Tech

Twitter: a flaw present in more than 3200 applications makes it easy to hack your account

Beware of applications that connect to your Twitter account, they can be a real gold mine for hackers. Indeed, CloudSEK cybersecurity researchers have discovered a flaw present in more than 3,200 applications that simply allows access to user authentication keys. Despite the alert, most of them have not patched the vulnerability yet.

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A new discovery from the cybersecurity experts at CloudSEK sends shivers down the spine. According to their estimates, at least 3,207 smartphone applications contain a flaw allowing any hacker to easily take control of users’ Twitter accounts. The researchers thus explain that during the process of integrating Twitter into an application, developers have authentication keys, also called tokens, which allow them to interact with the social network’s API.

It is these tokens that allow end users to interact with Twitter, whether to log in or post tweets, etc. In other words, these tokens are extremely powerful and, therefore, particularly dangerous if a malicious individual takes possession of them. This is why the vast majority of developers do not store their tokens within their applications, in order to prevent hackers from finding them by digging into the source code.

Related: Twitter Fined 140 Million Euros For Spying On Its Users By Manipulating Them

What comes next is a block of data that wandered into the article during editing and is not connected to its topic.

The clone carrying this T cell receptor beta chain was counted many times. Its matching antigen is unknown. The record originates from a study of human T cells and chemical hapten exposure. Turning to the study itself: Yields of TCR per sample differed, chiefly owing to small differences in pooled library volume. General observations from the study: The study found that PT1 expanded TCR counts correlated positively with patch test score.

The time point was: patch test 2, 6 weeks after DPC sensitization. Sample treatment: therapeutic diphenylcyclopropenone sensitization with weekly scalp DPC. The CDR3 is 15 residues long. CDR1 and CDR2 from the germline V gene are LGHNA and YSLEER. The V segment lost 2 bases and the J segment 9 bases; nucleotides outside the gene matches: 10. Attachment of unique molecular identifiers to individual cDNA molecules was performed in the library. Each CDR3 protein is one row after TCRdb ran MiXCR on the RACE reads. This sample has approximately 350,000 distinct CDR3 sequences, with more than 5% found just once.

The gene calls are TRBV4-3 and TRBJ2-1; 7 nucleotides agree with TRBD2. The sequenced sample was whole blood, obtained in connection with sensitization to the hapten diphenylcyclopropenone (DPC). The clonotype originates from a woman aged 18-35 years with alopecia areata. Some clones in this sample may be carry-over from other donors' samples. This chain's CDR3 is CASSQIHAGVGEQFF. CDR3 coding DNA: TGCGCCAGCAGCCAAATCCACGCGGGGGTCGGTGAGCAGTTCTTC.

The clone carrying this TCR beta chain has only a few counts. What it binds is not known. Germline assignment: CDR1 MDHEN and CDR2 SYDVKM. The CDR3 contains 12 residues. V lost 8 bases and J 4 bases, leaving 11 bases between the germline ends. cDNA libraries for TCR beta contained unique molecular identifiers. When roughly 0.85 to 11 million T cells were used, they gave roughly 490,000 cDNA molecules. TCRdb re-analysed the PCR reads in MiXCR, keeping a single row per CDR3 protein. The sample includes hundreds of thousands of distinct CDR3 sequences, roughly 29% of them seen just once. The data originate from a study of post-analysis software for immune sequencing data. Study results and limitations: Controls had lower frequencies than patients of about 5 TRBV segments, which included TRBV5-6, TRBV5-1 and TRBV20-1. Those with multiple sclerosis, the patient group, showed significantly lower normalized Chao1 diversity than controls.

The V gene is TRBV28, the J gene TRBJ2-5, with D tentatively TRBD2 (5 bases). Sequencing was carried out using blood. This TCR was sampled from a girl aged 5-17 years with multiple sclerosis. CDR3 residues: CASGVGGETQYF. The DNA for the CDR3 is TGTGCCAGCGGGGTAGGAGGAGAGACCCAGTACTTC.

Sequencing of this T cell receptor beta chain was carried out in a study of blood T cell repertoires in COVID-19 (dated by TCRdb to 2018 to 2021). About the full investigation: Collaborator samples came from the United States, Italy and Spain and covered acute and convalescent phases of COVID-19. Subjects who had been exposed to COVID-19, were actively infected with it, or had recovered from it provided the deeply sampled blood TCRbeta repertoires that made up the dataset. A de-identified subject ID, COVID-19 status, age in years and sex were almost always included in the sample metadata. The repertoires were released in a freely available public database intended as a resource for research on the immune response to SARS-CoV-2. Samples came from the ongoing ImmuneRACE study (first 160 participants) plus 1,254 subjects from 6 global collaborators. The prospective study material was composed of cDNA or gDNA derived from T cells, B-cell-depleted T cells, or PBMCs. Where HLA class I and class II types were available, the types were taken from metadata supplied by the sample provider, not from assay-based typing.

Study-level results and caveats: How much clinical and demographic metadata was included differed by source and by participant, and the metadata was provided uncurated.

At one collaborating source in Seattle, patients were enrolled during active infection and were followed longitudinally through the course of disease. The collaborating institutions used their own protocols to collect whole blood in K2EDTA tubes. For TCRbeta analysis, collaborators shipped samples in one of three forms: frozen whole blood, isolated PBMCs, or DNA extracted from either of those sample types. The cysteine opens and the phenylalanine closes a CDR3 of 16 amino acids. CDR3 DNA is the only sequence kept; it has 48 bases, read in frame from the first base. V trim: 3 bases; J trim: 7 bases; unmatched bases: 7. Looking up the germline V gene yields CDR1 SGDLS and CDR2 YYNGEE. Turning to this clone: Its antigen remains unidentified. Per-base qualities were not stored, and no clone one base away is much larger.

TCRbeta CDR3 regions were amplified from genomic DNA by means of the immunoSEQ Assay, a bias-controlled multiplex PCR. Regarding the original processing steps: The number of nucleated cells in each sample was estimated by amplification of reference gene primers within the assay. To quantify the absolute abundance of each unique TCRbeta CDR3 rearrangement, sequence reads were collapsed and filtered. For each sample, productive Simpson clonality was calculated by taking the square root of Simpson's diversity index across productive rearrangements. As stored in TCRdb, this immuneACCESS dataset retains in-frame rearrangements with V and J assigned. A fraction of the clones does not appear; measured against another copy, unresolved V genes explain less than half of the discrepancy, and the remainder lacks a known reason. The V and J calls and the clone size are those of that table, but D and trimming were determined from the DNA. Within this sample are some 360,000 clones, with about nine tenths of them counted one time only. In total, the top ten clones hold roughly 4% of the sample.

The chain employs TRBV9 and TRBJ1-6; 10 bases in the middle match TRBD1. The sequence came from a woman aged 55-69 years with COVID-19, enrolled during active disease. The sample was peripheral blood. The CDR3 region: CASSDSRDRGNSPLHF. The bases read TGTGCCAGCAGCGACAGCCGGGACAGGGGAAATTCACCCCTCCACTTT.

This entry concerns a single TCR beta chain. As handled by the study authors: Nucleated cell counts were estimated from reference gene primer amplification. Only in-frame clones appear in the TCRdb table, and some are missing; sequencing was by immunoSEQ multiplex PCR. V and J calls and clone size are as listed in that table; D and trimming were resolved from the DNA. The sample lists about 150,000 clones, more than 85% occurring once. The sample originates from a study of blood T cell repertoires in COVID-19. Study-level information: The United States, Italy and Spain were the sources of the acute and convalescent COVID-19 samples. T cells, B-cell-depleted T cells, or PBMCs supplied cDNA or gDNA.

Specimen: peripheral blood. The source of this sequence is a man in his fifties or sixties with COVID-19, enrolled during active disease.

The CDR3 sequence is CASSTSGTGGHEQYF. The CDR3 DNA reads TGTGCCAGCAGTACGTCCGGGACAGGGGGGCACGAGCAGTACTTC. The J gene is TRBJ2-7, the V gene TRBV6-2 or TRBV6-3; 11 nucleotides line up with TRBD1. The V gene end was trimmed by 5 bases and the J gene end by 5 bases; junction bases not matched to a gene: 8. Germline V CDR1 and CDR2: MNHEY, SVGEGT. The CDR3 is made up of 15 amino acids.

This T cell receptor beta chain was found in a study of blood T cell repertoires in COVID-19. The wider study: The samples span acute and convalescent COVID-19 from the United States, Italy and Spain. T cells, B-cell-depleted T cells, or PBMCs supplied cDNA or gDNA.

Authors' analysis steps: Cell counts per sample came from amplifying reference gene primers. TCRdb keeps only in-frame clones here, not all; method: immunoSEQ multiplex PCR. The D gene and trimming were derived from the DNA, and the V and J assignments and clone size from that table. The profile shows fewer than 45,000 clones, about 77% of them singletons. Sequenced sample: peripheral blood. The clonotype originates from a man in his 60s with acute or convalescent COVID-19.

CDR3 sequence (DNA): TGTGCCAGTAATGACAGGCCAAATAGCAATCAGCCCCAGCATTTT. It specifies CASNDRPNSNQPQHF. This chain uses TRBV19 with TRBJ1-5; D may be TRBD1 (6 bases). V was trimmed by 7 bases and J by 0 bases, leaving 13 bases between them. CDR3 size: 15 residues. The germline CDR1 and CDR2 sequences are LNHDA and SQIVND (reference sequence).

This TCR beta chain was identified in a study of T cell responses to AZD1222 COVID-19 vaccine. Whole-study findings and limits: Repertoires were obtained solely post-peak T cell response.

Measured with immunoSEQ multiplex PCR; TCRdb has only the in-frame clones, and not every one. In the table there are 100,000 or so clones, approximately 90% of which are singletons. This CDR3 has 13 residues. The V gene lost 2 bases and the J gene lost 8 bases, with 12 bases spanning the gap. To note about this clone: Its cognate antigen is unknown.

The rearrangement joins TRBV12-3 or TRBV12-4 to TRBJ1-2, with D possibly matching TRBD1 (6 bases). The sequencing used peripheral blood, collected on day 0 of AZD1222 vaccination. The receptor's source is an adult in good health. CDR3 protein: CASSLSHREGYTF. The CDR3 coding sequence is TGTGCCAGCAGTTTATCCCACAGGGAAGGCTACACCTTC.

These 3207 apps put your Twitter account at risk

Nevertheless, it happens that some of them simply forget to remove them before making their application available. So that’s what (probably) happened with these 3207 applications. CloudSEK points out that the latter account for 50,000 and 5 million downloads. The organization did not wish to share the complete list, because the vast majority of them have not yet corrected the security flaw.

However, he specifies that these are applications for transport, newspapers, banks, radio, reading lights, or even diaries. If you have this type of application and your Twitter account is associated with it, we strongly recommend that you log out to avoid the worst. CloudSEK warns of the risks incurred if the breach is not closed, citing in particular the possibility that an army of fake accounts verified by Twitter is spreading scams or fake news, even though these have disappeared from 73% of the network. social in recent months.

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